This is to be contrasted to some of the alternate schemes which have been considered in the past where for example the opening through which the inflatable safety device is deployed is covered with a thin plastisol skin. Such arrangements lack reliability because the force required to break through the plastisol skin may be considerably greater when the skin is warm and pliable. Also, at lower temperatures, the skin may become herein referred to for the most part contemplate rapid deflation of the bag immediately following deployme'nt.=
Accordingly, should the vehicle thereafter experience a second impact causing the passengers, to be thrown towards the crash pad, the open doors will readily yield through deformation to provide a further energy absorbing cushioning effect.
, In light of the foregoing, it will now be apparent that modifications may be made to the embodiment disclosed in FIGS. l5.without departing from the spirit and scope of the invention. By way of example, and with particular reference to FIG. 6, there is shown an alternate arrangement for holding the door elements in the closed position, wherein the frame end member 300 is provided with an L-shaped cross-section made up of perpendicularflanges 64d and 64b.-The door element is again provided with front and rear surfaces 40 and 42', and an end section46' which is slotted as at 66. The flange 64a has an ear 68 integral-therewith which is adapted to be bent over into the slot 66,-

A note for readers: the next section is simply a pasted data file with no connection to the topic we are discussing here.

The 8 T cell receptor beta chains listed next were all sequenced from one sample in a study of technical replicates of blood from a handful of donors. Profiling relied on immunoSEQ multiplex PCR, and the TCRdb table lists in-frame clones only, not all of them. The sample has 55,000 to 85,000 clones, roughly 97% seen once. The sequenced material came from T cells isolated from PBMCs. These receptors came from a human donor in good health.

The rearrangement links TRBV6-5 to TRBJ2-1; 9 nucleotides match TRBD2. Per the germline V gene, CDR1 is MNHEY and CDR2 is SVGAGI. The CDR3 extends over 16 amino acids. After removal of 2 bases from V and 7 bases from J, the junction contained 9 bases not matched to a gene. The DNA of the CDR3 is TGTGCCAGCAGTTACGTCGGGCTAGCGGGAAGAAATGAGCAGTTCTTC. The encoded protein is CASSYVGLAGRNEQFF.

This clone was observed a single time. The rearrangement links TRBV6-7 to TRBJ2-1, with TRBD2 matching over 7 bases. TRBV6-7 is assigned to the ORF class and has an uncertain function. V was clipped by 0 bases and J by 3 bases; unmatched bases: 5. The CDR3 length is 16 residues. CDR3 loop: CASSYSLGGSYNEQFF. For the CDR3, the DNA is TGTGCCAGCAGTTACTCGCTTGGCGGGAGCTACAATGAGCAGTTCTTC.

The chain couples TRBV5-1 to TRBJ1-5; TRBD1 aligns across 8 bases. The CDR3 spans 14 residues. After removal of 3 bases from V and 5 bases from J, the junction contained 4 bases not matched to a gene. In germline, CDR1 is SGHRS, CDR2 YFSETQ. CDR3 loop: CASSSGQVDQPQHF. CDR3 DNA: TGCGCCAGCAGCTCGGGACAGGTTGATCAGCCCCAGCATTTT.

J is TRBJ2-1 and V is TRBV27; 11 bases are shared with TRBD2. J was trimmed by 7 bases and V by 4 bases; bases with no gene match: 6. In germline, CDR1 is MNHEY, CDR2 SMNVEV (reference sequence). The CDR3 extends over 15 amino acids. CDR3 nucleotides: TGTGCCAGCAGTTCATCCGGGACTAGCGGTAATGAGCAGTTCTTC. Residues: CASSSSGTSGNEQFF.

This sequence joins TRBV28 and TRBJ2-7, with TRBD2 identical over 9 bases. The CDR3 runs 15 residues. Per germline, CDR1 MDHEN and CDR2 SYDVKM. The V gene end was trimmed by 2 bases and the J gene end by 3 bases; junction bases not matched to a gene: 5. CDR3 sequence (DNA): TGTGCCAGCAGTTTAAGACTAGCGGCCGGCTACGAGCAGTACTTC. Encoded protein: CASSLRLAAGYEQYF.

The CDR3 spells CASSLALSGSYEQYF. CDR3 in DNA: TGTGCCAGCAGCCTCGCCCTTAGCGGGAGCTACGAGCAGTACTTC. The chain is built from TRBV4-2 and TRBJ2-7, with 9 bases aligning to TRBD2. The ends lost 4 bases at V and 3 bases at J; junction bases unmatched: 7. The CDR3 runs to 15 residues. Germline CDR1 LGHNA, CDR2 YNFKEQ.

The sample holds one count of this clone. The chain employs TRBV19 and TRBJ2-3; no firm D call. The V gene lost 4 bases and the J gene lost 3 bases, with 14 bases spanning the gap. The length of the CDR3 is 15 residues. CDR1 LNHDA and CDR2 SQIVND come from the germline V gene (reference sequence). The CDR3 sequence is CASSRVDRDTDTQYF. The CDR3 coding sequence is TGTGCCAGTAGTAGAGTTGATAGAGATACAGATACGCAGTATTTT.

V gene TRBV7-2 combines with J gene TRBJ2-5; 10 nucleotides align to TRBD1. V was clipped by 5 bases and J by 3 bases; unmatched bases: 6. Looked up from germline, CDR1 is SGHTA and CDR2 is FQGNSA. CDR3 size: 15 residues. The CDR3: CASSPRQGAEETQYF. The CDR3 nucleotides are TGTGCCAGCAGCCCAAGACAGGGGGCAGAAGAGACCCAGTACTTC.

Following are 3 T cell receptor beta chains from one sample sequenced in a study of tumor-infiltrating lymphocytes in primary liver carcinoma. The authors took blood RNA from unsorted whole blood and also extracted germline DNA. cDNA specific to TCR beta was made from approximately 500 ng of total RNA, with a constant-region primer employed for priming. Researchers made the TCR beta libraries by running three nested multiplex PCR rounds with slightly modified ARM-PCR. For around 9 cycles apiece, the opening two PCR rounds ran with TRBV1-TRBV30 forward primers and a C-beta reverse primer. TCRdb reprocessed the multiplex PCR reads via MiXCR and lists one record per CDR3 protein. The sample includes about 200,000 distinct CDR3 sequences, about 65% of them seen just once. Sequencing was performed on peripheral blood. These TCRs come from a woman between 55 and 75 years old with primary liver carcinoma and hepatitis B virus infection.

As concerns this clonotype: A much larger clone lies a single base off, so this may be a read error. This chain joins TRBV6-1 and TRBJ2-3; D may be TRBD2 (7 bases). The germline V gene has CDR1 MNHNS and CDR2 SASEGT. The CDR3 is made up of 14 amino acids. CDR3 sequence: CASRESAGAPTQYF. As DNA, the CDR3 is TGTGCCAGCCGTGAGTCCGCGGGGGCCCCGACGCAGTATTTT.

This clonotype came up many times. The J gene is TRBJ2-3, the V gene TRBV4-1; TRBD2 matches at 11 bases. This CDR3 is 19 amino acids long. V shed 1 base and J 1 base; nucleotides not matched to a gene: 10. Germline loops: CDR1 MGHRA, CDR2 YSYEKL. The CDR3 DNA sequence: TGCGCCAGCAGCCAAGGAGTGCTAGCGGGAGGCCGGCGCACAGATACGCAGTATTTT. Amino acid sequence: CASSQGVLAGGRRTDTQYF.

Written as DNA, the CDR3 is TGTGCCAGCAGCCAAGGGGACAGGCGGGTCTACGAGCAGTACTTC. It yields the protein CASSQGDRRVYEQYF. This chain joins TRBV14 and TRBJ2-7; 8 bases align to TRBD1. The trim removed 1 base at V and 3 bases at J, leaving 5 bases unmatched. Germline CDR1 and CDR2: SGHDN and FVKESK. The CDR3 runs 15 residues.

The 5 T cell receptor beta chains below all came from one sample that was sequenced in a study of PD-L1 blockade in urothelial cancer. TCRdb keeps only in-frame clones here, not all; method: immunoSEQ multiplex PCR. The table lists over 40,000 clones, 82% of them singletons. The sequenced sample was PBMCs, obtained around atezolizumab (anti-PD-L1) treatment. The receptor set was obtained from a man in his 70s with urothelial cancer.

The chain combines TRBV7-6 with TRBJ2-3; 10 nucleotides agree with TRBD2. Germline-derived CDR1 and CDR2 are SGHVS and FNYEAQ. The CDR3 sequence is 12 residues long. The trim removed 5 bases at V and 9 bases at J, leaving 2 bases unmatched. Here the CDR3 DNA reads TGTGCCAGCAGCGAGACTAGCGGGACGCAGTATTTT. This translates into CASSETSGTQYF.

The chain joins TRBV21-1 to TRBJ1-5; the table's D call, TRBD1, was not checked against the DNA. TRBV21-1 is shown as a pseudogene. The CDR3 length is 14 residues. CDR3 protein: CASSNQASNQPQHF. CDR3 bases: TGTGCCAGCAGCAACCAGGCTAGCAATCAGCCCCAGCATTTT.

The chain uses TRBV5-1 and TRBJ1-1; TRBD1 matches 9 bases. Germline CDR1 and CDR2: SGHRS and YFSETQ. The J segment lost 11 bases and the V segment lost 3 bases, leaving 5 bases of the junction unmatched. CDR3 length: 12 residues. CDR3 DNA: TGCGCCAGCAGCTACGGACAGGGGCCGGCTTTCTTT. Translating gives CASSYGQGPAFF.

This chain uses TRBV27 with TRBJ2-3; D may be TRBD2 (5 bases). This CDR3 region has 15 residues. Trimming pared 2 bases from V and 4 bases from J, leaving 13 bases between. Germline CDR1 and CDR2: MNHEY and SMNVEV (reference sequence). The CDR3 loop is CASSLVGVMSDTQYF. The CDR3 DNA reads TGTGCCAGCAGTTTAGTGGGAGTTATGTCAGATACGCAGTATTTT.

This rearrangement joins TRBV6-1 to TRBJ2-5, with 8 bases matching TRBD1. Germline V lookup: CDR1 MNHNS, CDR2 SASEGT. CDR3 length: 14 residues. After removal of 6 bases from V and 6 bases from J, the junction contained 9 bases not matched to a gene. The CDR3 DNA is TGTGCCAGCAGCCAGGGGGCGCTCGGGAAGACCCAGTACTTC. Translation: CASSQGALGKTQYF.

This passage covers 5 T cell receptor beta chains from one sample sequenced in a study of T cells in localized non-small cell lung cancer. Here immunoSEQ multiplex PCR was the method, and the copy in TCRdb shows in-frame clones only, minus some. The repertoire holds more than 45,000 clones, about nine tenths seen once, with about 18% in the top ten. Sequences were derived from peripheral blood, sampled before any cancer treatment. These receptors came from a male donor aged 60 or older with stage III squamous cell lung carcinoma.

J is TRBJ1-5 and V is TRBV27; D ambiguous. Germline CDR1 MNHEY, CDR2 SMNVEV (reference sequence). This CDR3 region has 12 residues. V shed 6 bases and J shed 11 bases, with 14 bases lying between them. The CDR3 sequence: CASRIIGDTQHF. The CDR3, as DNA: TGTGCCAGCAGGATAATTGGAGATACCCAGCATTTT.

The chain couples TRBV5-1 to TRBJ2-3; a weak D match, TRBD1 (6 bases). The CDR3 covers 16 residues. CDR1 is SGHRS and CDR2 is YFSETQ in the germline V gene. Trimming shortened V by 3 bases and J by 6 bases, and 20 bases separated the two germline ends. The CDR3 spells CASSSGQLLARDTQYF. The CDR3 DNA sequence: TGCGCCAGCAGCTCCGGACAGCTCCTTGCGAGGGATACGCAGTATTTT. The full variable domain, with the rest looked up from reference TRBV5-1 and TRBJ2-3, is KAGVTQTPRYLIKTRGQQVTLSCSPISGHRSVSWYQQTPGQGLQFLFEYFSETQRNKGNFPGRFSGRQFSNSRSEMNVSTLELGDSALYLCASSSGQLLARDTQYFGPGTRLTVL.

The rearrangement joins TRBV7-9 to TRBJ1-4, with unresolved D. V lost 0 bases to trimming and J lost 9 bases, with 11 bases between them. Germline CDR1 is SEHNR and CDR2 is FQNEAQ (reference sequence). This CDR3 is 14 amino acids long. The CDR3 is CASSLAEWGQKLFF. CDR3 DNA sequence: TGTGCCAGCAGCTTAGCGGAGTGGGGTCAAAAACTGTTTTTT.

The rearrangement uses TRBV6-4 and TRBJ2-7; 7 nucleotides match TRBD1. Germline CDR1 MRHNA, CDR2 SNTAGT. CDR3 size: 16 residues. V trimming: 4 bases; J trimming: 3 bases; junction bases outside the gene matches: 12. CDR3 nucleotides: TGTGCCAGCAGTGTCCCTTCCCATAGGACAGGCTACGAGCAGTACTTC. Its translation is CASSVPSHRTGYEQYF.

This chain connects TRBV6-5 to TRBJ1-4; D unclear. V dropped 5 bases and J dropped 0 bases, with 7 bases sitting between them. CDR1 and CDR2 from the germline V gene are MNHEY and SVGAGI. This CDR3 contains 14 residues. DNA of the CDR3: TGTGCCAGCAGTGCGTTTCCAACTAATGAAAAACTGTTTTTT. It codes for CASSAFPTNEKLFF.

thereby retaining the door element in the closed position with the rear surface 42Yof the door element bearing against the other flange 64b as at 70. This arrangement differs from that shown in FIGS. 1 -5: in that the retaining ear is integral with the frame rather than with the door elements. Otherwise, the arrangementshown in FIG. 6 operates in basically the same manner as that shown in FIGS. l-5, and thus offers the same advantages.
While the embodiments herein illustrated employ two door elements, it will be understood that under cer tain circumstances, only one may be required, as for example where the inflatable safety device is of a smaller size, requiring a correspondingly smaller opening through which the air bag is to be deployed.